The latest info on plant pests, pathogens, and weeds.

Climate Change and Invasive Species

Want to learn more about the potential impacts of climate change on invasive plants, insects, and pathogens? You can now download a pdf version of the Powerpoint presentation on Climate Change and Invasive Species given by Mass. Dept. of Agricultural Resources employee Jennifer Forman Orth at a recent meeting of the Ecological Landscaping Alliance. You can also download the accompanying reading list of peer-reviewed literature on this topic.

Campgrounds and Firewood: Preventing the Movement of Forest Pests


What can campgrounds do to prevent the movement of infested firewood?

Most people have already heard about the devastating impact that the Asian Longhorned Beetle has had on the city of Worcester and surrounding towns, which together have lost over 33,000 trees due to this invasive forest pest. Unfortunately, one of the ways that Asian Longhorned Beetle and other forest pests spread is through the transport of firewood. And while it is common practice for campers to bring firewood with them to a campsite, this brings with it the risk that forest pests and diseases could spread to new areas of the state.

Join our efforts to prevent further tree loss by using these four ideas to educate campers about the problems associated with forest pests and transporting firewood.

  1. If you own or manage a campground, consider asking your campers to use local firewood, to avoid the risk of accidentally transporting forest pests when moving firewood long distances.
  2. Consider offering local firewood for sale at your campground, or provide campers with a list of local, preferred firewood dealers.
  3. Order free outreach materials to hand out to campers or to display at your campground. We offer a variety of ID cards, pamphlets and posters that can be ordered online at
  4. Use the text below to update your website to provide information about forest pests and the dangers of transporting firewood long distances:


Bringing firewood from home when you go camping could put your favorite campsite in danger. Tree-killing insects and diseases can hitchhike on firewood and then use it to spread to new areas. Instead of bringing firewood with you when you go camping, buy firewood from a location close to where you camp. For more information, see:

Losing trees is bad for the environment and the economy. With millions of potential host trees at stake, now is the time to educate campers about this important issue.
Image credit:

Ash Tree Tagging Kits

EAB Tag for Ash Trees

If you have ash trees in your town and want to raise awareness about the impact of Emerald Ash Borer, the Mass. Dept. of Agricultural Resources is now offering free Tree Tagging Kits to interested groups. The kits come with tags printed on high-visibility green paper, flagging tape to tie them onto trees, and a tip sheet to get the most out of your tagging efforts. This type of outreach has been used in several other states with great success…see above for a sample of the tag. To submit a request for a free kit, use this form.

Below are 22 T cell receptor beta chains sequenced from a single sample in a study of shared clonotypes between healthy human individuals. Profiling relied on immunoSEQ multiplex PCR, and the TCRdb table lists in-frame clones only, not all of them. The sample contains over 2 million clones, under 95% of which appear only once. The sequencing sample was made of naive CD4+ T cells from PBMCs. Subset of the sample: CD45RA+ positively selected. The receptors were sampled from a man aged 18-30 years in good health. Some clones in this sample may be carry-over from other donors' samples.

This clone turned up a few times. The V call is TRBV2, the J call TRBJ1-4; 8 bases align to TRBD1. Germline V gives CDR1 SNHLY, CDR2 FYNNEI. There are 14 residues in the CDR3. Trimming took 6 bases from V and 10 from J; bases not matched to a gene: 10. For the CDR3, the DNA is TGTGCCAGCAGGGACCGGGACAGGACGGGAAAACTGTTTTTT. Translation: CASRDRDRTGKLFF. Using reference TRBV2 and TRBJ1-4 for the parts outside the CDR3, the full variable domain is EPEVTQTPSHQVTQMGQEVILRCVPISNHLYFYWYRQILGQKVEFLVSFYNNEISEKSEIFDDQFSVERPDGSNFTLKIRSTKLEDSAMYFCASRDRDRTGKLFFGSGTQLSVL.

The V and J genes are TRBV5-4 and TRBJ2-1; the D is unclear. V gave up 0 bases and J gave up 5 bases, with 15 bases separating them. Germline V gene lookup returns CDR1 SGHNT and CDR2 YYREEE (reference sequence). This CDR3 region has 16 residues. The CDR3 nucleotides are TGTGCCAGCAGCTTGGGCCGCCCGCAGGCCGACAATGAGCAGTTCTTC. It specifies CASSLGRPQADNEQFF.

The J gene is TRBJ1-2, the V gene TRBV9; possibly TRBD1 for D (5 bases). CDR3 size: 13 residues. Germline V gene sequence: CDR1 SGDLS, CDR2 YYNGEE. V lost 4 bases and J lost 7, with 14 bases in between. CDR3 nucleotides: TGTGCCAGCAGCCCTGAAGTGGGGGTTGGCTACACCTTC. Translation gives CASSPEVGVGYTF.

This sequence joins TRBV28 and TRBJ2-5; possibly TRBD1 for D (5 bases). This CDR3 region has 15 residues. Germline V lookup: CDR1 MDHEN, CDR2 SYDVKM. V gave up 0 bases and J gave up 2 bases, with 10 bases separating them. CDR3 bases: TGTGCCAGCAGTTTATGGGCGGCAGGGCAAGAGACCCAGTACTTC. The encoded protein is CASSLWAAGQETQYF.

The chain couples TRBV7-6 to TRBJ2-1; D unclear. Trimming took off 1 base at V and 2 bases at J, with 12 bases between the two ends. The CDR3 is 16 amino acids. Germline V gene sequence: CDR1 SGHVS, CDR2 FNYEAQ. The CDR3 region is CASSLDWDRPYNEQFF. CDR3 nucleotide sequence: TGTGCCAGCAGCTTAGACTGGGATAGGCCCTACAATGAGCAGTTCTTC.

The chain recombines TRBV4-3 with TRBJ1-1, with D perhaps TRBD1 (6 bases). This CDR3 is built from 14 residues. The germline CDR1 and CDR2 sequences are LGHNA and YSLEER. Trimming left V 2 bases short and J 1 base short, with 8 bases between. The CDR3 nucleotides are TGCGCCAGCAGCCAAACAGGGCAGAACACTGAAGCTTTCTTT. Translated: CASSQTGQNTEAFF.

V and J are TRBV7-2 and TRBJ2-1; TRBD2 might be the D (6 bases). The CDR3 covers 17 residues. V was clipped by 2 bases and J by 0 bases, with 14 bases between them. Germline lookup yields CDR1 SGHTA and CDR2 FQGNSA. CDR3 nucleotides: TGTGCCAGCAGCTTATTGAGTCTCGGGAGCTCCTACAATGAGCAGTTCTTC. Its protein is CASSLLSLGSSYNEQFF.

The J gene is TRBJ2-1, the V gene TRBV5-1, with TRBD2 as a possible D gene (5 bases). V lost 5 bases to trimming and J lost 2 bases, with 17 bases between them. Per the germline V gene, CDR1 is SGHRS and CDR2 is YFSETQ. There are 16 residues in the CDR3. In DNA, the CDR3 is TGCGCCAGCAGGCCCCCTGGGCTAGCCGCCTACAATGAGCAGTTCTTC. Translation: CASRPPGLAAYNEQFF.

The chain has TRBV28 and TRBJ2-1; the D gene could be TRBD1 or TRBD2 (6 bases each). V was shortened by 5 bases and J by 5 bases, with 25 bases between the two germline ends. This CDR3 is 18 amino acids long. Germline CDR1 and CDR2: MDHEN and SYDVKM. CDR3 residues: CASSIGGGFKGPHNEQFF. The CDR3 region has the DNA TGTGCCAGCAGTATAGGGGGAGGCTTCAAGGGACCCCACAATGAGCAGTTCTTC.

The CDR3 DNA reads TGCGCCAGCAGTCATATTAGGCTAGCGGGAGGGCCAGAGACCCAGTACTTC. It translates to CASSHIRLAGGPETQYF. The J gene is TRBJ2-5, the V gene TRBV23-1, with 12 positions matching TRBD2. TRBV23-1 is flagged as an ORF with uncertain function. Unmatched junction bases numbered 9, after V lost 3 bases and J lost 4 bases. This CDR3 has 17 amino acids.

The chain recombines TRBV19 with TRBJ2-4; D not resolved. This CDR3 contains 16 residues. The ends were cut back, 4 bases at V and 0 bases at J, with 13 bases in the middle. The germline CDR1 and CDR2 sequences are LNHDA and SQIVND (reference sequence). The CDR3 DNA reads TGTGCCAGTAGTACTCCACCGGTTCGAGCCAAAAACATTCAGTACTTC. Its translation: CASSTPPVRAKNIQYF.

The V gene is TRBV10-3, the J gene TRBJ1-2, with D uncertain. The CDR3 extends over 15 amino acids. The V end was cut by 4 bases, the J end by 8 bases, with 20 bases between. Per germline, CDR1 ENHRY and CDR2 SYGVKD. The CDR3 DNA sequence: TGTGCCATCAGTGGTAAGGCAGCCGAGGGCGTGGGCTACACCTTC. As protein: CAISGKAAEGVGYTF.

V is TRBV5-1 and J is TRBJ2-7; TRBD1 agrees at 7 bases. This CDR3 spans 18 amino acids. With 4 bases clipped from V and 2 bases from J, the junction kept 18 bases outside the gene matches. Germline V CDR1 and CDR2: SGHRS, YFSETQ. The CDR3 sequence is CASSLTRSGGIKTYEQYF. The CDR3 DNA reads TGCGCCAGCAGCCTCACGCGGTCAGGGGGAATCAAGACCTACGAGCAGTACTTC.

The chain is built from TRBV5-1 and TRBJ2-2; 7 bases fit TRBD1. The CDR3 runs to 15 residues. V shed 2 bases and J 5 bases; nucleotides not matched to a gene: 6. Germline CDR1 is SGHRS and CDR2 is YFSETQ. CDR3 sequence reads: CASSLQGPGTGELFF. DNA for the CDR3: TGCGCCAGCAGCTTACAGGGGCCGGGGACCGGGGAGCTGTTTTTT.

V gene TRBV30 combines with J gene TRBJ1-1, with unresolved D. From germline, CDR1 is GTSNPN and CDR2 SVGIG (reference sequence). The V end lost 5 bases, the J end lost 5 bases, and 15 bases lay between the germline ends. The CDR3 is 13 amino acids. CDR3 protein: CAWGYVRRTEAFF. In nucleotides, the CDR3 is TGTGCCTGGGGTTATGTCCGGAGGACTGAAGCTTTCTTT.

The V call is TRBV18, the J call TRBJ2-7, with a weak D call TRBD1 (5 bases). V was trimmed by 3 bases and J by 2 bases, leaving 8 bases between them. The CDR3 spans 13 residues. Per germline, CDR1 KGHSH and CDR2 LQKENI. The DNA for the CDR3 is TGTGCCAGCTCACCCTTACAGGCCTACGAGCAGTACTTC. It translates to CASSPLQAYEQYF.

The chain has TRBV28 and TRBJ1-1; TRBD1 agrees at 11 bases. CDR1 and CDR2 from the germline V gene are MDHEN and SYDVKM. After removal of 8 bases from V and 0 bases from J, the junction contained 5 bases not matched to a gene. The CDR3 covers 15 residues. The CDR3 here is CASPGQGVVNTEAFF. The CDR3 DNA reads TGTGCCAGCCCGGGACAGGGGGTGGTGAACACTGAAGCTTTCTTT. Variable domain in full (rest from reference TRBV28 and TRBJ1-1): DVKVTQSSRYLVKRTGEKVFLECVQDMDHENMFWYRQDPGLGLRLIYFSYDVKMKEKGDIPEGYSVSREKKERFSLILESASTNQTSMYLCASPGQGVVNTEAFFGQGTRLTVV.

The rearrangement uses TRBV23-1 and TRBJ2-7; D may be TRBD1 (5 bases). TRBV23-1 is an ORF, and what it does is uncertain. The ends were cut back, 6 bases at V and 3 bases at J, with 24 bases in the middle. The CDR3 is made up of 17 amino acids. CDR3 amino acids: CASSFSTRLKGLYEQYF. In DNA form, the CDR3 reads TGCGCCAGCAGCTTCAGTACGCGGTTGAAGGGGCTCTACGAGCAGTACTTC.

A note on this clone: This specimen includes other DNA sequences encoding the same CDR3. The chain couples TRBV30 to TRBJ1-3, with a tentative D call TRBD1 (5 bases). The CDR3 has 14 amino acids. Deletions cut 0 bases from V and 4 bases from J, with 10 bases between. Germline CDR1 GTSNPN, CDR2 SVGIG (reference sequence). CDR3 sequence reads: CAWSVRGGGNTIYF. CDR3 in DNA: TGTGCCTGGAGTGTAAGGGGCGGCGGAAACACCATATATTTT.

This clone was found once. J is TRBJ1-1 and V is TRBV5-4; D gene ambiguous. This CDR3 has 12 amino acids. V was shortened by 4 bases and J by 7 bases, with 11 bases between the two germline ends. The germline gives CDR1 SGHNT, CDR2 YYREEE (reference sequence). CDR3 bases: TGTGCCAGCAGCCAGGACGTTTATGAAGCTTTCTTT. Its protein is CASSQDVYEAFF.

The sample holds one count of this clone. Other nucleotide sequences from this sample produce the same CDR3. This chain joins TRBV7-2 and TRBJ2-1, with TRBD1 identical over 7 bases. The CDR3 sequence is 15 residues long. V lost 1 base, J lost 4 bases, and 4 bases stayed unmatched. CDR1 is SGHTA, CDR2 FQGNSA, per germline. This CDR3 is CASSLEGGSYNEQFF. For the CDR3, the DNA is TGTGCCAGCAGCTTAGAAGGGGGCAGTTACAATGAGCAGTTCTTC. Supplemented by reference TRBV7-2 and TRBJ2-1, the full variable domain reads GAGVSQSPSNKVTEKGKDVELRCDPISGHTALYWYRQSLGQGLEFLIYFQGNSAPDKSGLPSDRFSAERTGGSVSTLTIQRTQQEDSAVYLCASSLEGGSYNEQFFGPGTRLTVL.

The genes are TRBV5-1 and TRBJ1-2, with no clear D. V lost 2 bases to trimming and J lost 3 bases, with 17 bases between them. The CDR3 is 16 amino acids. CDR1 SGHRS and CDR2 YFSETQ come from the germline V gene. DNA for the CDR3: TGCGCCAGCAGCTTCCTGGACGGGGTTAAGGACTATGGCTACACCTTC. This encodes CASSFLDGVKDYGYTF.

Hey, that’s not Asian Longhorned Beetle!

Just a reminder: Here in Massachusetts, the bugs may be flying, but Asian Longhorned Beetle won’t emerge from the trees until July. If you’re seeing big black beetles with long, long antennae this spring, they are almost certainly the native look-alikes knows as Whitespotted Pine Sawyers. Read more in this blog post from our archives.
Asian Longhorned Beetle vs. Whitespotted Pine Sawyer

Spotted Lanternfly: A New Pest in the U.S.

On September 22nd, 2014 the Pennsylvania Department of Agriculture confirmed the first detection of Spotted Lanternfly (Lycorma delicatula) in the United States. Despite its name, this insect is not a true fly but is actually a type of planthopper – a relative of aphids, leafhoppers, and cicadas. Spotted lanternflies (like other planthoppers) damage plants by sucking sap from leaves and stems.

Adult spotted lanternflies are large insects, approximately 1 inch long and ½ inch wide with distinctly colored wings. Their forewings are light grey with black spots and a speckled band. Their hind wings, when exposed, are bright red, black, and white. ­

Figure 1 - Spotted lanternfly adult with wings spread.

This colorful planthopper is native to China, India, Japan, and Vietnam and has become an invasive pest in Korea since its introduction in 2006. As with many other invasive species, the long-distance spread of spotted lanternfly is enabled by movement of infested material. Therefore, the infested areas in Pennsylvania are under a quarantine order to prevent the spread of spotted lanternfly beyond its current distribution.